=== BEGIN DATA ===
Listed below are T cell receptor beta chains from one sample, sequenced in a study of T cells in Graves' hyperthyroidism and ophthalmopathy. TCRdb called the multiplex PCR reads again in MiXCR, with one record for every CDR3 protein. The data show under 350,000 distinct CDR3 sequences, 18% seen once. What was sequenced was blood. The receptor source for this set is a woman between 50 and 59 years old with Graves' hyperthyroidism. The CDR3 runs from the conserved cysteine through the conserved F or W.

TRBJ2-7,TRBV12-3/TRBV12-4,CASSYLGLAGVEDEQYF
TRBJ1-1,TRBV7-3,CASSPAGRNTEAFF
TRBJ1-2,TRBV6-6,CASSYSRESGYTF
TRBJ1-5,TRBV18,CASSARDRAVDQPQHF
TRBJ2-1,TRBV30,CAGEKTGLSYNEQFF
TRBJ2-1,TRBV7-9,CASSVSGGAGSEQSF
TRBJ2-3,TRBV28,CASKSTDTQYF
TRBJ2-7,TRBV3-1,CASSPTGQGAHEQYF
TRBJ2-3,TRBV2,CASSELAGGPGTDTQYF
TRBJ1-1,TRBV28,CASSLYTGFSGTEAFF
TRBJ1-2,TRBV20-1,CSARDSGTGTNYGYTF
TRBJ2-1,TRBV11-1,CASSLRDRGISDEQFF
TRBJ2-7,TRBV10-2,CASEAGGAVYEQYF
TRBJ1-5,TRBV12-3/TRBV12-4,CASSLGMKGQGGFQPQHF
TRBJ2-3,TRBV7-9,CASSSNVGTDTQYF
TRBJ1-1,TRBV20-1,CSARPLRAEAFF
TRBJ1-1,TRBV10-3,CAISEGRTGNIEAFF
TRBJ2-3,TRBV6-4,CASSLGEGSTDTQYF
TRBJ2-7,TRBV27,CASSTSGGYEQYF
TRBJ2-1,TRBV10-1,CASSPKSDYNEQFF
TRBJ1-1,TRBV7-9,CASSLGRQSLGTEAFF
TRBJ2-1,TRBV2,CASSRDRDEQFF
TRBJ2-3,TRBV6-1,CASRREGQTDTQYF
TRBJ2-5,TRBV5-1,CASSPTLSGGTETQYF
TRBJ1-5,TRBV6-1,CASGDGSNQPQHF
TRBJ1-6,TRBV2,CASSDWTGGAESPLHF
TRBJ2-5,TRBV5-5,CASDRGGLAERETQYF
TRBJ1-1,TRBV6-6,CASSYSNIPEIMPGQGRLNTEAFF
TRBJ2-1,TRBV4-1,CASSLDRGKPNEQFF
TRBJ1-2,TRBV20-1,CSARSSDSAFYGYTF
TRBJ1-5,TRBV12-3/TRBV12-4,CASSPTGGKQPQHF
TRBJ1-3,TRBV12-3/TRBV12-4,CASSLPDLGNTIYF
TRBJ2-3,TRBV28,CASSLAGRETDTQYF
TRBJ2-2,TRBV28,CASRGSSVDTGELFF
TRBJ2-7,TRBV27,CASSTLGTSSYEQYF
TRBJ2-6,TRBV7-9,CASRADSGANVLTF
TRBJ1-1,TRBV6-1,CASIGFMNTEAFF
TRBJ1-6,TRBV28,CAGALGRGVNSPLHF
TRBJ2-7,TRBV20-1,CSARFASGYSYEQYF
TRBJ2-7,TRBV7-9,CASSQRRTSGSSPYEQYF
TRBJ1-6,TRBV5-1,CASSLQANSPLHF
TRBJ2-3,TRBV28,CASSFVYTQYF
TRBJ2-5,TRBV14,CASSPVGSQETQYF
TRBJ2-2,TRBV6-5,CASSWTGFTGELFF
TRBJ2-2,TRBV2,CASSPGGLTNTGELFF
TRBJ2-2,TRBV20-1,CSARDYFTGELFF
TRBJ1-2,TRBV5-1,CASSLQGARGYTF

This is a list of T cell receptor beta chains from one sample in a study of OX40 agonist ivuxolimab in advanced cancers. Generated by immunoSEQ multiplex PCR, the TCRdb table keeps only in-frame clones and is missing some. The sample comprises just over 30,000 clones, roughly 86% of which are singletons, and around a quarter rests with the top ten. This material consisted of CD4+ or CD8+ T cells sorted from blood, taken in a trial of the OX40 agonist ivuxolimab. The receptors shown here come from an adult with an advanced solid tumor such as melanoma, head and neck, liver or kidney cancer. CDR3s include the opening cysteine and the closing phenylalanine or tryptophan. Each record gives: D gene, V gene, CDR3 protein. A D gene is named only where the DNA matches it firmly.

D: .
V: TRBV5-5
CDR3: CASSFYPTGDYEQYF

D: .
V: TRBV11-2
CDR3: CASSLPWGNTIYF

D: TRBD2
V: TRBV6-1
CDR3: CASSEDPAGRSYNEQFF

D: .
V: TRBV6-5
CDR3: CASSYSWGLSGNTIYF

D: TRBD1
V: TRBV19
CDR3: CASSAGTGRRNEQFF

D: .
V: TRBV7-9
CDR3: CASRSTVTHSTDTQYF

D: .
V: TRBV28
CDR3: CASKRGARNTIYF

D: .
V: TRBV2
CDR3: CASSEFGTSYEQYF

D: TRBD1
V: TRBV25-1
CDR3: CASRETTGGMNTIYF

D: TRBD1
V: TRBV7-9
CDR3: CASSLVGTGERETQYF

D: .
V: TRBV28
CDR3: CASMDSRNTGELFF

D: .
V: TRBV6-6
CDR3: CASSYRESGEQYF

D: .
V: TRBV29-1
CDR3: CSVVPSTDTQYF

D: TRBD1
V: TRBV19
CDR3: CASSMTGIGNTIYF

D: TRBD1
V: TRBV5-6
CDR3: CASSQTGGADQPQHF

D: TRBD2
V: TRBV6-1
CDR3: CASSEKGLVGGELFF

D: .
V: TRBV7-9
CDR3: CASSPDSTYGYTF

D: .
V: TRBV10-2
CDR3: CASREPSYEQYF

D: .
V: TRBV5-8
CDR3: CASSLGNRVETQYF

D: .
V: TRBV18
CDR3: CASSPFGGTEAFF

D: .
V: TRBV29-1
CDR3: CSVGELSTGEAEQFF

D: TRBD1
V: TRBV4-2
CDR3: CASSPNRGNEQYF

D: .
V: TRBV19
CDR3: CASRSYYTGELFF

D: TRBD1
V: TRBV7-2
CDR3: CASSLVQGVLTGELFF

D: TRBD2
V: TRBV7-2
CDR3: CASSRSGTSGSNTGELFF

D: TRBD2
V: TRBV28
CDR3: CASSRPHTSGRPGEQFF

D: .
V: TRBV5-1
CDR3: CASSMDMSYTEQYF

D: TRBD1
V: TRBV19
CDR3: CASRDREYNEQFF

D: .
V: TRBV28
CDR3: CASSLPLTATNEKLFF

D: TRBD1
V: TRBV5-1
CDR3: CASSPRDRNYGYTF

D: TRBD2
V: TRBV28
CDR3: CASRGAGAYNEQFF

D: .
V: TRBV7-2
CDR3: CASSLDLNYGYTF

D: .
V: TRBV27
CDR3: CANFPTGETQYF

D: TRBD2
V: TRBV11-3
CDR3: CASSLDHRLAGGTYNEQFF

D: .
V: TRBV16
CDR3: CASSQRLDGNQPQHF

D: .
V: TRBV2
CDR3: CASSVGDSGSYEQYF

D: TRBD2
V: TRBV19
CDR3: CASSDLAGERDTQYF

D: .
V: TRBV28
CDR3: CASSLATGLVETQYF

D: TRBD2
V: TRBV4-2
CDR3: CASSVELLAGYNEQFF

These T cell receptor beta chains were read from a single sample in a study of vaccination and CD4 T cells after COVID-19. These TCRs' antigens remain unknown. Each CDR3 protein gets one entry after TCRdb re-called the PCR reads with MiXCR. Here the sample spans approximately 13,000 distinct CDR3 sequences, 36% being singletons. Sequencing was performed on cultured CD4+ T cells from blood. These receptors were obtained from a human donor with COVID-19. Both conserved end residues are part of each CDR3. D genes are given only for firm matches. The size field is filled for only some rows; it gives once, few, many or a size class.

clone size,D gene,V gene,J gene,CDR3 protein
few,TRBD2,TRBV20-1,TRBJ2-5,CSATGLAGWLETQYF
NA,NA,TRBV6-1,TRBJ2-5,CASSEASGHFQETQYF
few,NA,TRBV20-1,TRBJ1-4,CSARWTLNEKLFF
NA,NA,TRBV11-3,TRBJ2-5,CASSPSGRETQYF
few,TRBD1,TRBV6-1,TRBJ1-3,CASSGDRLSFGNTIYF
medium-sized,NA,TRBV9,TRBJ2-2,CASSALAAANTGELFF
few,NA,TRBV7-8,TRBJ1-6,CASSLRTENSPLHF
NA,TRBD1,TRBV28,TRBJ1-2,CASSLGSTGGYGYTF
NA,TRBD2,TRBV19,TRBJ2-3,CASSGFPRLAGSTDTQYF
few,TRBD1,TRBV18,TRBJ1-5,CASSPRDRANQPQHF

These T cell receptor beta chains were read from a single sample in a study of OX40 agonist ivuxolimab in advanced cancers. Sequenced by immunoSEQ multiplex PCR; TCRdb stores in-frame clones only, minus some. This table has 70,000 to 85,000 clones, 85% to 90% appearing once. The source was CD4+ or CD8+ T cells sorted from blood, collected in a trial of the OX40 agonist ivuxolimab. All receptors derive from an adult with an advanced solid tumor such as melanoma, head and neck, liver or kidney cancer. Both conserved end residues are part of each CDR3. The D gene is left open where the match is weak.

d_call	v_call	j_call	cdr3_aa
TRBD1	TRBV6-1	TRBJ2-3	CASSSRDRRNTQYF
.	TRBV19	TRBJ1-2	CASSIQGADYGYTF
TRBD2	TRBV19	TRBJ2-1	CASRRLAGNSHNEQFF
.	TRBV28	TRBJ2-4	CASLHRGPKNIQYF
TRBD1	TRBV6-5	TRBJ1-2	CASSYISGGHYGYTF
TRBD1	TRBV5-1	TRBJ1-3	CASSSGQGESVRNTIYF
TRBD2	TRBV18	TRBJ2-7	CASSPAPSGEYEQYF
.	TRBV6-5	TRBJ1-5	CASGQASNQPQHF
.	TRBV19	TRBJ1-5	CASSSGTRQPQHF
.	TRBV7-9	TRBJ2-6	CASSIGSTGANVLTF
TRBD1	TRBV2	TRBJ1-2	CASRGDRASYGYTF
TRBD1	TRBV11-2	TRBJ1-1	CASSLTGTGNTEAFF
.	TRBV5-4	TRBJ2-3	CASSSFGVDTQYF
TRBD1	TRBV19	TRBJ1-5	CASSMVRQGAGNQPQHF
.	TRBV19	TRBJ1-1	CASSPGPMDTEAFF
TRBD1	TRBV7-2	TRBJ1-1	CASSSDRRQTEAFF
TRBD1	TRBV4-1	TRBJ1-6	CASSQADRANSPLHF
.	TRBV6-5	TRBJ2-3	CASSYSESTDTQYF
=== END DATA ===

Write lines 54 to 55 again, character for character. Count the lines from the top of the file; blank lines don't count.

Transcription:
V: TRBV11-2
CDR3: CASSLPWGNTIYF